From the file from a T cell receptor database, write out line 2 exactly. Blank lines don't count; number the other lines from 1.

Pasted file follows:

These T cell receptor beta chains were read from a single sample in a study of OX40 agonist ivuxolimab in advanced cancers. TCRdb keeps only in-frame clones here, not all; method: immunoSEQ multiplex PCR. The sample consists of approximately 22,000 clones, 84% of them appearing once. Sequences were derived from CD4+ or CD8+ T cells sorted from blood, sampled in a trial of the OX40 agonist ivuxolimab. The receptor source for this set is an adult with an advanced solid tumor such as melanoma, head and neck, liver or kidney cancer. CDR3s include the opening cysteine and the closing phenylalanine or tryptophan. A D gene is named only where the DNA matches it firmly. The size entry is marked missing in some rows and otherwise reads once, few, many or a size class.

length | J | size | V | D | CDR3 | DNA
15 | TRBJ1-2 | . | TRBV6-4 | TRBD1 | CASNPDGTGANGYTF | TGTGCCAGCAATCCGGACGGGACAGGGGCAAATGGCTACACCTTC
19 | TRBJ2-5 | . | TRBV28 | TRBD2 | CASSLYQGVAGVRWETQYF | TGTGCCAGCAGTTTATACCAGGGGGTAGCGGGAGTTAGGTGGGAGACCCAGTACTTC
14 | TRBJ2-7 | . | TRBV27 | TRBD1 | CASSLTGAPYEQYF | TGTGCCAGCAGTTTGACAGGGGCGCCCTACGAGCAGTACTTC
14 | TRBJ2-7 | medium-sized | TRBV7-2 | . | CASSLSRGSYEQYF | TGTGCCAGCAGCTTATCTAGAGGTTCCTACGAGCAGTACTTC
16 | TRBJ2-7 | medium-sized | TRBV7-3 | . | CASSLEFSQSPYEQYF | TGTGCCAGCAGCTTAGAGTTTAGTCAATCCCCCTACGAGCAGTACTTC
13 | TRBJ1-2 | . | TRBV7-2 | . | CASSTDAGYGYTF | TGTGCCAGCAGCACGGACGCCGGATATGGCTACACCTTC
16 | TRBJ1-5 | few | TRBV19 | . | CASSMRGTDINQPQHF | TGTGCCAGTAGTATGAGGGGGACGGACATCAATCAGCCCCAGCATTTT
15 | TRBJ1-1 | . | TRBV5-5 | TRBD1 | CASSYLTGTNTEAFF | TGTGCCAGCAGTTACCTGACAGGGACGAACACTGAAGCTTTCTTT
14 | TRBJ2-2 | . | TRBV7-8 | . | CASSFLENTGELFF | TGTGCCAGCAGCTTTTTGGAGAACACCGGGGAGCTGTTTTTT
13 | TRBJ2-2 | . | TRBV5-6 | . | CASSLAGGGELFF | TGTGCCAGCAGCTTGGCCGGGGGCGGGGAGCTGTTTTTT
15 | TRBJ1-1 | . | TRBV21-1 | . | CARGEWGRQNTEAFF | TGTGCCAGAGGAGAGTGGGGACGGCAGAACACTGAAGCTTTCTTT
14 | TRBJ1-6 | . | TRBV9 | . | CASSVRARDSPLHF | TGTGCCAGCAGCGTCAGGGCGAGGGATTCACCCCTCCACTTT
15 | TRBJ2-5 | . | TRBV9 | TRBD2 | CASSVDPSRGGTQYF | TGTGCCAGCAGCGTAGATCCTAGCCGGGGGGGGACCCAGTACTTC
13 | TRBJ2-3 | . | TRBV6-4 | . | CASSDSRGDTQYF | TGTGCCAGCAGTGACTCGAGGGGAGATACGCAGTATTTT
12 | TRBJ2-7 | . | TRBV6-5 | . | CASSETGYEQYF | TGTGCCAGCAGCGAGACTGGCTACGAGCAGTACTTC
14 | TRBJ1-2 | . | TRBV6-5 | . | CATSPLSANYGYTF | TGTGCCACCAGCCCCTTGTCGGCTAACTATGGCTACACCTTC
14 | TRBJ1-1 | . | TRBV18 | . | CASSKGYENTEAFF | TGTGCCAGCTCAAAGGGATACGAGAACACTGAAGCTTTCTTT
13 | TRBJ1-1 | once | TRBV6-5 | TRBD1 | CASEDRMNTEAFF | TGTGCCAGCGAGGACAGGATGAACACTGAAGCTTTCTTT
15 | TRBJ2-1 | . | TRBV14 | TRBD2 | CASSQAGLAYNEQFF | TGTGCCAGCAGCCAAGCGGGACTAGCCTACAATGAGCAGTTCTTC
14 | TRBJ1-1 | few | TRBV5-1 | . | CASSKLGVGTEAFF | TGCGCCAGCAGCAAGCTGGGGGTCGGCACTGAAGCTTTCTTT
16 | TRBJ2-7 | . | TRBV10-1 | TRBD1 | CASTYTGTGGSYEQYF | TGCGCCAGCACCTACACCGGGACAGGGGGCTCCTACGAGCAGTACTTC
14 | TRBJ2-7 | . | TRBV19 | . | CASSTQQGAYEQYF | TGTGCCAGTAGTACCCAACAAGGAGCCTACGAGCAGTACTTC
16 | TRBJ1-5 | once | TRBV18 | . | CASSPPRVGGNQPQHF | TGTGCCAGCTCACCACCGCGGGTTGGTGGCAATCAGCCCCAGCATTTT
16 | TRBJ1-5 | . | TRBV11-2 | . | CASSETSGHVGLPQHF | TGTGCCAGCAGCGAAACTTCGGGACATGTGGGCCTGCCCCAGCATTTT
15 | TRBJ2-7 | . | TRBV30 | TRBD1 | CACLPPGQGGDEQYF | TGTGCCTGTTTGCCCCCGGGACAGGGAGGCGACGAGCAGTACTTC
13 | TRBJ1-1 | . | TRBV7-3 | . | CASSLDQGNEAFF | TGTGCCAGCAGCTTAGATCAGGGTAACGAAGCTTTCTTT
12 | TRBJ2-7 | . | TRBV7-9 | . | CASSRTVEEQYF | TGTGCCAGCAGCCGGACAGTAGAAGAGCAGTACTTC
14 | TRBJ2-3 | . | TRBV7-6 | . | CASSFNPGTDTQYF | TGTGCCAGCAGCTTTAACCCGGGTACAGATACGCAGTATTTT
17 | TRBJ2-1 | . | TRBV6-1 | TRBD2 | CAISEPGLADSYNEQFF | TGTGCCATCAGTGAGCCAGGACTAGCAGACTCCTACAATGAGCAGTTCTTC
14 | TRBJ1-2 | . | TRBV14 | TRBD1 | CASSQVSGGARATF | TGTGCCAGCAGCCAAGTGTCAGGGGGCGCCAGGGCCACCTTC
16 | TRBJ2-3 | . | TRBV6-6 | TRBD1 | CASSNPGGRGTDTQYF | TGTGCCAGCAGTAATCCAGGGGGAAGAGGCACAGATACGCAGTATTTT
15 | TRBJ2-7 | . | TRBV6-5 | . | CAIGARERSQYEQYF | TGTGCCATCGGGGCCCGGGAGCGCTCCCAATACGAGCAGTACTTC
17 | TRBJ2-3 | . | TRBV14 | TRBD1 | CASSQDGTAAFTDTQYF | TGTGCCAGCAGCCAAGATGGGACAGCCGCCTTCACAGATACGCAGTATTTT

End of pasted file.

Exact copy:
length | J | size | V | D | CDR3 | DNA